One way streets in Mexico are simply called tránsito. The word implies that traffic (tránsito from the verb transitar) goes only in one direction. In my Buenos Aires a different expression is used, contramano or against the direction of my hand.

Both Emily Dickinson and Julio Cortázar (and obviously others) have written about the human hand. I like this particular one by Cortázar (with an English translation byTamara Pearson) who many think may have influenced or inspired the TV program The Twilight Zone. The poem by Dickinson I have referenced before but here it is below, again.



Las Líneas de la Mano
Por Julio Cortázar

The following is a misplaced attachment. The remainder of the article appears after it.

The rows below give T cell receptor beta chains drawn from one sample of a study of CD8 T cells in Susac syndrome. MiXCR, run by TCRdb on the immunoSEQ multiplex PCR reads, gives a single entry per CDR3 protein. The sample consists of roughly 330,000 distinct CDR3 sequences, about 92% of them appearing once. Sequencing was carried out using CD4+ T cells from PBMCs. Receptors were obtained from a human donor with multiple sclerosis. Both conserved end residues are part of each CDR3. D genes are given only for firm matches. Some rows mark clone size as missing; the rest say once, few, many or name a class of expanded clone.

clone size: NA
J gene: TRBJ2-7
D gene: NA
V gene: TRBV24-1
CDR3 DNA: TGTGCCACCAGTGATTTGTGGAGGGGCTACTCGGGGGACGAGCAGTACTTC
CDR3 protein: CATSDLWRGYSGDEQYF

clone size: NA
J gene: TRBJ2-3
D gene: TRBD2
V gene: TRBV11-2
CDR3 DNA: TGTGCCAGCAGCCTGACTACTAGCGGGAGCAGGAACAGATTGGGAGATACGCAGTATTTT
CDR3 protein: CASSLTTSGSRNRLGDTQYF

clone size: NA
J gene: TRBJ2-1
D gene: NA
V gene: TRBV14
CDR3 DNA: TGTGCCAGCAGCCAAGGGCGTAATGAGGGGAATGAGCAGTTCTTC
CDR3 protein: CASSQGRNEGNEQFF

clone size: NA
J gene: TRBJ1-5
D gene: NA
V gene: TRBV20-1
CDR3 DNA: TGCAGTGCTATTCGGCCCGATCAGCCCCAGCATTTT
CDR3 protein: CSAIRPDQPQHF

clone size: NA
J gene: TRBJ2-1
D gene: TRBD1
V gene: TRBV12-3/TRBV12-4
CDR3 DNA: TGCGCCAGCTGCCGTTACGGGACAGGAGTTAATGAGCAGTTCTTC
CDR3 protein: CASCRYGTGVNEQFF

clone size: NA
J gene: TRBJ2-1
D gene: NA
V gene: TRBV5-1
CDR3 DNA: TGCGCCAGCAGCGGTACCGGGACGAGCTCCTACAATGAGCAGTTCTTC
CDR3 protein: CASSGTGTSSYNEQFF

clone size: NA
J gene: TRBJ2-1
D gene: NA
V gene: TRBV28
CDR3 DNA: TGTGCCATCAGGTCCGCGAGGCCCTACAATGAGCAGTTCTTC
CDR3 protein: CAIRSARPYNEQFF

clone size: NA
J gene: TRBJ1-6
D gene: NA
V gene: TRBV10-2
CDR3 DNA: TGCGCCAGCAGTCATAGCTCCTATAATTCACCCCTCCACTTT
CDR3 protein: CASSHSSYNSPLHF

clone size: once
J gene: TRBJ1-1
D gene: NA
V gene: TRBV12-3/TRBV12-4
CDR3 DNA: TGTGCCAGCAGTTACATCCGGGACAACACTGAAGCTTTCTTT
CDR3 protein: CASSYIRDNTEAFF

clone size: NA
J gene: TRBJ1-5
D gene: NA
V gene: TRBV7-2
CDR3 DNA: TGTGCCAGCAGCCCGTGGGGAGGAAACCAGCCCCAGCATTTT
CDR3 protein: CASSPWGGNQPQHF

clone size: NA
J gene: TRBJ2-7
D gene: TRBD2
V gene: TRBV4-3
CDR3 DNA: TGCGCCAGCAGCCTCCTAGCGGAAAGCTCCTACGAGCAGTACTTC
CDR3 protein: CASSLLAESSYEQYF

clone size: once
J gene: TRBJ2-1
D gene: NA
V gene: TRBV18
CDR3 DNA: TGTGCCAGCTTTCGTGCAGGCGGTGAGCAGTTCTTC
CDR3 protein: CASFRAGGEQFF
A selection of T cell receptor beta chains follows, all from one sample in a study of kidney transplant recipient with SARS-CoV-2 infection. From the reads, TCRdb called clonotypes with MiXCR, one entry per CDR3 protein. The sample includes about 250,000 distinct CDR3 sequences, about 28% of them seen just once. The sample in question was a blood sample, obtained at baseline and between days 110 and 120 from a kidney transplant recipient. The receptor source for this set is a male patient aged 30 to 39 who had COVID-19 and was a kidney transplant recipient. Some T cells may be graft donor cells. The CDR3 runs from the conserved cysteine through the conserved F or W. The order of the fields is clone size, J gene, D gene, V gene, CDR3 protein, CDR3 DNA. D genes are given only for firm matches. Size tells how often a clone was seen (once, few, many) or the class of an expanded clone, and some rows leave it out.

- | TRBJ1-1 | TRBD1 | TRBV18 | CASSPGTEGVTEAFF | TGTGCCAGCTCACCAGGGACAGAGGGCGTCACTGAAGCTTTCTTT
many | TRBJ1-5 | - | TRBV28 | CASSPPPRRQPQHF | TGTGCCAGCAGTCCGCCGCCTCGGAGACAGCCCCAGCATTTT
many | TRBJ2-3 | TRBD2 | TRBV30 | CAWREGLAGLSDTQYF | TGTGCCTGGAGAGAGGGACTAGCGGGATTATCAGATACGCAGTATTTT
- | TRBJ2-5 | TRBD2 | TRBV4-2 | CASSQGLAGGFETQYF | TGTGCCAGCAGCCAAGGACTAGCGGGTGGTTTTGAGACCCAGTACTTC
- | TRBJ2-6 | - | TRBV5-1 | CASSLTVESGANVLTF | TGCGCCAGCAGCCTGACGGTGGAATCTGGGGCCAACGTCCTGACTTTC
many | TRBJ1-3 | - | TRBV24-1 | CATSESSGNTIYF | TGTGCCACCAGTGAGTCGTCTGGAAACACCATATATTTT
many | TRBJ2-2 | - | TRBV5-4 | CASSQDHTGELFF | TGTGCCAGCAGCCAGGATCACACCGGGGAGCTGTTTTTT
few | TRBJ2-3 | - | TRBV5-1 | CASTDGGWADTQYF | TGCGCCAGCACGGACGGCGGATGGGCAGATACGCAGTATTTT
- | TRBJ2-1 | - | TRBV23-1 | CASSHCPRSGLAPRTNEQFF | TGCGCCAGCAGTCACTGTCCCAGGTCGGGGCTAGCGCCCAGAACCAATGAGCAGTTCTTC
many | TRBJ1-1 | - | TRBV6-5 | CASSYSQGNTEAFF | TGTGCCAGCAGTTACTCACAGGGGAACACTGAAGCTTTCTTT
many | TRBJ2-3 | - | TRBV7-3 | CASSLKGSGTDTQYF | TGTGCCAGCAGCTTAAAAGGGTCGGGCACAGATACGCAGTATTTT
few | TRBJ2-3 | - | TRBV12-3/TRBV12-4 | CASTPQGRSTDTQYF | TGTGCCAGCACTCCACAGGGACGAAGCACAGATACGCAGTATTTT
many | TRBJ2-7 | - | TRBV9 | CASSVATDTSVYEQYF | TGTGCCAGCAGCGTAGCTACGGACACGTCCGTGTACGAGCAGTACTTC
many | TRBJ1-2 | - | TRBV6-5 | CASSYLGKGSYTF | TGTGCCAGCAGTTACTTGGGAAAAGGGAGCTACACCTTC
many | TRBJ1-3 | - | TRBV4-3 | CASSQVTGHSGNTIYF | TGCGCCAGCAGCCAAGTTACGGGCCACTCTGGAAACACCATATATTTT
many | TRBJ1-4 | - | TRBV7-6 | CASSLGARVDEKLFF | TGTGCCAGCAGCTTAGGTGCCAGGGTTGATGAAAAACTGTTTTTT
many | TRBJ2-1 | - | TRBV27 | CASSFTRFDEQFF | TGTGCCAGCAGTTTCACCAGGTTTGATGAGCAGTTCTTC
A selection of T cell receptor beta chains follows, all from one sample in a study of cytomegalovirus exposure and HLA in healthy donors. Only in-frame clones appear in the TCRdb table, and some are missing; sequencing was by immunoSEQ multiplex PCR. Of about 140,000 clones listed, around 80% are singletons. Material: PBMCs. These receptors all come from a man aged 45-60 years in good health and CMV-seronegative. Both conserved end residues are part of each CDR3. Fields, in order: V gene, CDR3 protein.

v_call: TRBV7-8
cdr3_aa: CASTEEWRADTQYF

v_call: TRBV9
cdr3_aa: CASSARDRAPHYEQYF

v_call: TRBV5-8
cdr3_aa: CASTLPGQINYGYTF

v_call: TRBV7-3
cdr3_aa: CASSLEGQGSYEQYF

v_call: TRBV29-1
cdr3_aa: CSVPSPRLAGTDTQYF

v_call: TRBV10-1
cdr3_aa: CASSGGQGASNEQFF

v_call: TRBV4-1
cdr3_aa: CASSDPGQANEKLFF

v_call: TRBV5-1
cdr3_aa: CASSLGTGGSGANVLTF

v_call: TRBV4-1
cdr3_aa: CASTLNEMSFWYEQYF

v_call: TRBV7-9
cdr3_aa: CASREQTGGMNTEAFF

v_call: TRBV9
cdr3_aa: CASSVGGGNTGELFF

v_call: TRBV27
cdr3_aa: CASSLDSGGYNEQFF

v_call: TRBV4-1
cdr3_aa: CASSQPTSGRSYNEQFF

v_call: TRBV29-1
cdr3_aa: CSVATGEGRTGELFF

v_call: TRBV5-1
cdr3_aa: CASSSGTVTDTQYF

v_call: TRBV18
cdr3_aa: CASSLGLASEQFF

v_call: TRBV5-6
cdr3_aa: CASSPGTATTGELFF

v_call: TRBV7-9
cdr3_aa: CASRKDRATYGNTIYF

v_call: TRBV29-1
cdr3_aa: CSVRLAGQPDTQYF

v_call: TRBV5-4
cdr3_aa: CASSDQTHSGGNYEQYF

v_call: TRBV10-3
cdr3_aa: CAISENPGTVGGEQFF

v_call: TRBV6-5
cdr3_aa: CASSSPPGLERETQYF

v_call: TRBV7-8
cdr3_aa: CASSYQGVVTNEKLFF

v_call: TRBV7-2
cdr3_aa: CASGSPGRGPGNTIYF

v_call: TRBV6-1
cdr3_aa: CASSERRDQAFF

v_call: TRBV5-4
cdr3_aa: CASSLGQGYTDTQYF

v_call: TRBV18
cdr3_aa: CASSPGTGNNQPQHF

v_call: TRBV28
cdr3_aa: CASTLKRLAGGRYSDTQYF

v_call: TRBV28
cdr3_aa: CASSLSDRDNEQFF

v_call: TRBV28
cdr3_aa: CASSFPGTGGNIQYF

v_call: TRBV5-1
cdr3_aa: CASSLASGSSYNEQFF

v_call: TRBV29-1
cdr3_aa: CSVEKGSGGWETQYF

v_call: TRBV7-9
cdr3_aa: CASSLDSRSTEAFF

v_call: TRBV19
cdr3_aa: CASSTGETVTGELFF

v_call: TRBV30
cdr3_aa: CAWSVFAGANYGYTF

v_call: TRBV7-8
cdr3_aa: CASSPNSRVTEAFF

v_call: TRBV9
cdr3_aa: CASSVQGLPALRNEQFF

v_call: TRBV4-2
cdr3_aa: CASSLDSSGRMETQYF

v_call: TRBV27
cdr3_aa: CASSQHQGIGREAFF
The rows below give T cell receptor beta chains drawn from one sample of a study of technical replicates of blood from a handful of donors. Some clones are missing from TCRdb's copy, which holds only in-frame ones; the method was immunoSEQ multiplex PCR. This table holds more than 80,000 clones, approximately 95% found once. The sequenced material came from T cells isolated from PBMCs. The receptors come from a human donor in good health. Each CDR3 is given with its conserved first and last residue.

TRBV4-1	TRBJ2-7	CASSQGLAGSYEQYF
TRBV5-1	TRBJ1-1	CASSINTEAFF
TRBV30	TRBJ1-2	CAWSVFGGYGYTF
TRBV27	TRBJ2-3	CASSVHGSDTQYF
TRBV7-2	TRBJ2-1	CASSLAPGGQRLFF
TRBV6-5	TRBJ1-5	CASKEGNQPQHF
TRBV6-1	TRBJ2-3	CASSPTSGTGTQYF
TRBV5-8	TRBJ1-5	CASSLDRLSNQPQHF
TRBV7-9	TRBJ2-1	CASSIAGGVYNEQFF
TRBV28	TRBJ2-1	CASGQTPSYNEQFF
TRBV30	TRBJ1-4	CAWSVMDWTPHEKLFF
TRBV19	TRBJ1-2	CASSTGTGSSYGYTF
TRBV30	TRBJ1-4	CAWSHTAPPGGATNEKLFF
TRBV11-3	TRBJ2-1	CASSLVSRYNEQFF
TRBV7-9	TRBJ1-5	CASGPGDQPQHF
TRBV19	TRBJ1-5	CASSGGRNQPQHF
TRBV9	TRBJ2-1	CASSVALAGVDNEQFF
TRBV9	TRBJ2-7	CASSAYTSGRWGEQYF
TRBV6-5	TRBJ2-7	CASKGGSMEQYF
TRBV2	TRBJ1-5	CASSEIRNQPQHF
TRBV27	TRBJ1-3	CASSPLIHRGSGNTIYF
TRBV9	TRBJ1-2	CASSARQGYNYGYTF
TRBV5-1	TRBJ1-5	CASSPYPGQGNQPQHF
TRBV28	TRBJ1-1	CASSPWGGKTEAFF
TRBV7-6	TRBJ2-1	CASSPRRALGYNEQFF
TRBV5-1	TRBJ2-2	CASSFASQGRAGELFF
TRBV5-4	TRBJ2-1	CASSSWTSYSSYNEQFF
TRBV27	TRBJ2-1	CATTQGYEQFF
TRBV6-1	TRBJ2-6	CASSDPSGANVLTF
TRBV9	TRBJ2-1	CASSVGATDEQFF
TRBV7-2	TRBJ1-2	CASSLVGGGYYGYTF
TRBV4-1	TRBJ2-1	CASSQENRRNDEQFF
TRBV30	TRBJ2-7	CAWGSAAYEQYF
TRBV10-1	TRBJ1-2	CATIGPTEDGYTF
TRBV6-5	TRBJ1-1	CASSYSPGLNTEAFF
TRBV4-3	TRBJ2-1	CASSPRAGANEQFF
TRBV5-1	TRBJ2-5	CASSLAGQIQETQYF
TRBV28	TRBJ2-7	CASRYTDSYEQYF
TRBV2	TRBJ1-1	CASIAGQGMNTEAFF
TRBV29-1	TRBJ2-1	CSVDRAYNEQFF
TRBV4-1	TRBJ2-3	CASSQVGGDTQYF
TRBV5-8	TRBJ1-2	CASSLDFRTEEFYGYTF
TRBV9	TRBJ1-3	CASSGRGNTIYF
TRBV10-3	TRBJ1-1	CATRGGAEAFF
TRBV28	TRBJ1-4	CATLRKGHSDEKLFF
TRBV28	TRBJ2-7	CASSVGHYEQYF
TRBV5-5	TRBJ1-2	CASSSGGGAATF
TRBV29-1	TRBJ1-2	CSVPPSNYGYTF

De una carta tirada sobre la mesa sale una línea que corre por la plancha de pino y baja por una pata. Basta mirar bien para descubrir que la línea continúa por el piso de parqué, remonta el muro, entra en una lámina que reproduce un cuadro de Boucher, dibuja la espalda de una mujer reclinada en un diván y por fin escapa de la habitación por el techo y desciende en la cadena del pararrayos hasta la calle. Ahí es difícil seguirla a causa del tránsito, pero con atención se la verá subir por la rueda del autobús estacionado en la esquina y que lleva al puerto. Allí baja por la media de nilón cristal de la pasajera más rubia, entra en el territorio hostil de las aduanas, rampa y repta y zigzaguea hasta el muelle mayor y allí (pero es difícil verla, sólo las ratas la siguen para trepar a bordo) sube al barco de turbinas sonoras, corre por las planchas de la cubierta de primera clase, salva con dificultad la escotilla mayor y en una cabina, donde un hombre triste bebe coñac y escucha la sirena de partida, remonta por la costura del pantalón, por el chaleco de punto, se desliza hacia el codo y con un último esfuerzo se guarece en la palma de la mano derecha, que en ese instante empieza a cerrarse sobre la culata de una pistola.